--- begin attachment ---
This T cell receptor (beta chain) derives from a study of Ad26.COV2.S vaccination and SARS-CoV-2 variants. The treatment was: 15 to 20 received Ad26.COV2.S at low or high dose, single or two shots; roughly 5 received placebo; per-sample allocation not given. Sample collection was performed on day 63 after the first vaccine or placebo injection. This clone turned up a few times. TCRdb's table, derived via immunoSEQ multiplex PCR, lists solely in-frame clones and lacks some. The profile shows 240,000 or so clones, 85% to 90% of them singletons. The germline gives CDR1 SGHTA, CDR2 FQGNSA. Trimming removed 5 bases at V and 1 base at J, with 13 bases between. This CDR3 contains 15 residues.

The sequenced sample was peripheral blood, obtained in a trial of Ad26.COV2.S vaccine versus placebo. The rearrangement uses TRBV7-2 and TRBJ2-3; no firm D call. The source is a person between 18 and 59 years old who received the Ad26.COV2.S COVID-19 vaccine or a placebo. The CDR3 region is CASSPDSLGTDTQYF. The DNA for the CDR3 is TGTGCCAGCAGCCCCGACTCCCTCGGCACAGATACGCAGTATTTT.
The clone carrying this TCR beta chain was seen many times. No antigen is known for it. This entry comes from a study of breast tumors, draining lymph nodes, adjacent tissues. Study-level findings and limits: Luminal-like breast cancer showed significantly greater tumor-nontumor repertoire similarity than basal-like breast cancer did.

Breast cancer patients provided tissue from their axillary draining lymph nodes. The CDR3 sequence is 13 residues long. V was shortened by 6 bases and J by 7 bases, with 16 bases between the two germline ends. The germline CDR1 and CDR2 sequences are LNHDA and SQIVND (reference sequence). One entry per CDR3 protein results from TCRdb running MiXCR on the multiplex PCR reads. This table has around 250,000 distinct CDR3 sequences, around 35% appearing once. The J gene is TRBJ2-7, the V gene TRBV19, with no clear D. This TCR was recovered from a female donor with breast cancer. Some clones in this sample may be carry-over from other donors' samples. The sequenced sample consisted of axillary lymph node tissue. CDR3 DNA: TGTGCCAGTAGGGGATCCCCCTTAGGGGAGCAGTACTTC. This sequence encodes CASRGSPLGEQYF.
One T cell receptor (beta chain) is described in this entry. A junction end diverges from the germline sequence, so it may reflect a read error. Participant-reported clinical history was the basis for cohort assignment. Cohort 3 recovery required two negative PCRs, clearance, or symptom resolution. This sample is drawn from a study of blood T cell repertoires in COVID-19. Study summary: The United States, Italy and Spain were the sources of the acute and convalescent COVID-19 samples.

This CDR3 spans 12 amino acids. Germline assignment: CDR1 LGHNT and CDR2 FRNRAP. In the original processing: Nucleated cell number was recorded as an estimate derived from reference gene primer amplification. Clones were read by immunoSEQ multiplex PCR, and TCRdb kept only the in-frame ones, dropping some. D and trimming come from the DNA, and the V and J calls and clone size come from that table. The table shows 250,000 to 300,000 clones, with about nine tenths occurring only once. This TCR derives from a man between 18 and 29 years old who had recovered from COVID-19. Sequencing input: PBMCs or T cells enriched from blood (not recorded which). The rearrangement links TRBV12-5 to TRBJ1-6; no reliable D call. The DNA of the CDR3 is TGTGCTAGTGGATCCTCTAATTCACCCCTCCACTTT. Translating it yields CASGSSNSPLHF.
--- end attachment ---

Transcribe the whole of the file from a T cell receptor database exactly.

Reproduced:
This T cell receptor (beta chain) derives from a study of Ad26.COV2.S vaccination and SARS-CoV-2 variants. The treatment was: 15 to 20 received Ad26.COV2.S at low or high dose, single or two shots; roughly 5 received placebo; per-sample allocation not given. Sample collection was performed on day 63 after the first vaccine or placebo injection. This clone turned up a few times. TCRdb's table, derived via immunoSEQ multiplex PCR, lists solely in-frame clones and lacks some. The profile shows 240,000 or so clones, 85% to 90% of them singletons. The germline gives CDR1 SGHTA, CDR2 FQGNSA. Trimming removed 5 bases at V and 1 base at J, with 13 bases between. This CDR3 contains 15 residues.

The sequenced sample was peripheral blood, obtained in a trial of Ad26.COV2.S vaccine versus placebo. The rearrangement uses TRBV7-2 and TRBJ2-3; no firm D call. The source is a person between 18 and 59 years old who received the Ad26.COV2.S COVID-19 vaccine or a placebo. The CDR3 region is CASSPDSLGTDTQYF. The DNA for the CDR3 is TGTGCCAGCAGCCCCGACTCCCTCGGCACAGATACGCAGTATTTT.
The clone carrying this TCR beta chain was seen many times. No antigen is known for it. This entry comes from a study of breast tumors, draining lymph nodes, adjacent tissues. Study-level findings and limits: Luminal-like breast cancer showed significantly greater tumor-nontumor repertoire similarity than basal-like breast cancer did.

Breast cancer patients provided tissue from their axillary draining lymph nodes. The CDR3 sequence is 13 residues long. V was shortened by 6 bases and J by 7 bases, with 16 bases between the two germline ends. The germline CDR1 and CDR2 sequences are LNHDA and SQIVND (reference sequence). One entry per CDR3 protein results from TCRdb running MiXCR on the multiplex PCR reads. This table has around 250,000 distinct CDR3 sequences, around 35% appearing once. The J gene is TRBJ2-7, the V gene TRBV19, with no clear D. This TCR was recovered from a female donor with breast cancer. Some clones in this sample may be carry-over from other donors' samples. The sequenced sample consisted of axillary lymph node tissue. CDR3 DNA: TGTGCCAGTAGGGGATCCCCCTTAGGGGAGCAGTACTTC. This sequence encodes CASRGSPLGEQYF.
One T cell receptor (beta chain) is described in this entry. A junction end diverges from the germline sequence, so it may reflect a read error. Participant-reported clinical history was the basis for cohort assignment. Cohort 3 recovery required two negative PCRs, clearance, or symptom resolution. This sample is drawn from a study of blood T cell repertoires in COVID-19. Study summary: The United States, Italy and Spain were the sources of the acute and convalescent COVID-19 samples.

This CDR3 spans 12 amino acids. Germline assignment: CDR1 LGHNT and CDR2 FRNRAP. In the original processing: Nucleated cell number was recorded as an estimate derived from reference gene primer amplification. Clones were read by immunoSEQ multiplex PCR, and TCRdb kept only the in-frame ones, dropping some. D and trimming come from the DNA, and the V and J calls and clone size come from that table. The table shows 250,000 to 300,000 clones, with about nine tenths occurring only once. This TCR derives from a man between 18 and 29 years old who had recovered from COVID-19. Sequencing input: PBMCs or T cells enriched from blood (not recorded which). The rearrangement links TRBV12-5 to TRBJ1-6; no reliable D call. The DNA of the CDR3 is TGTGCTAGTGGATCCTCTAATTCACCCCTCCACTTT. Translating it yields CASGSSNSPLHF.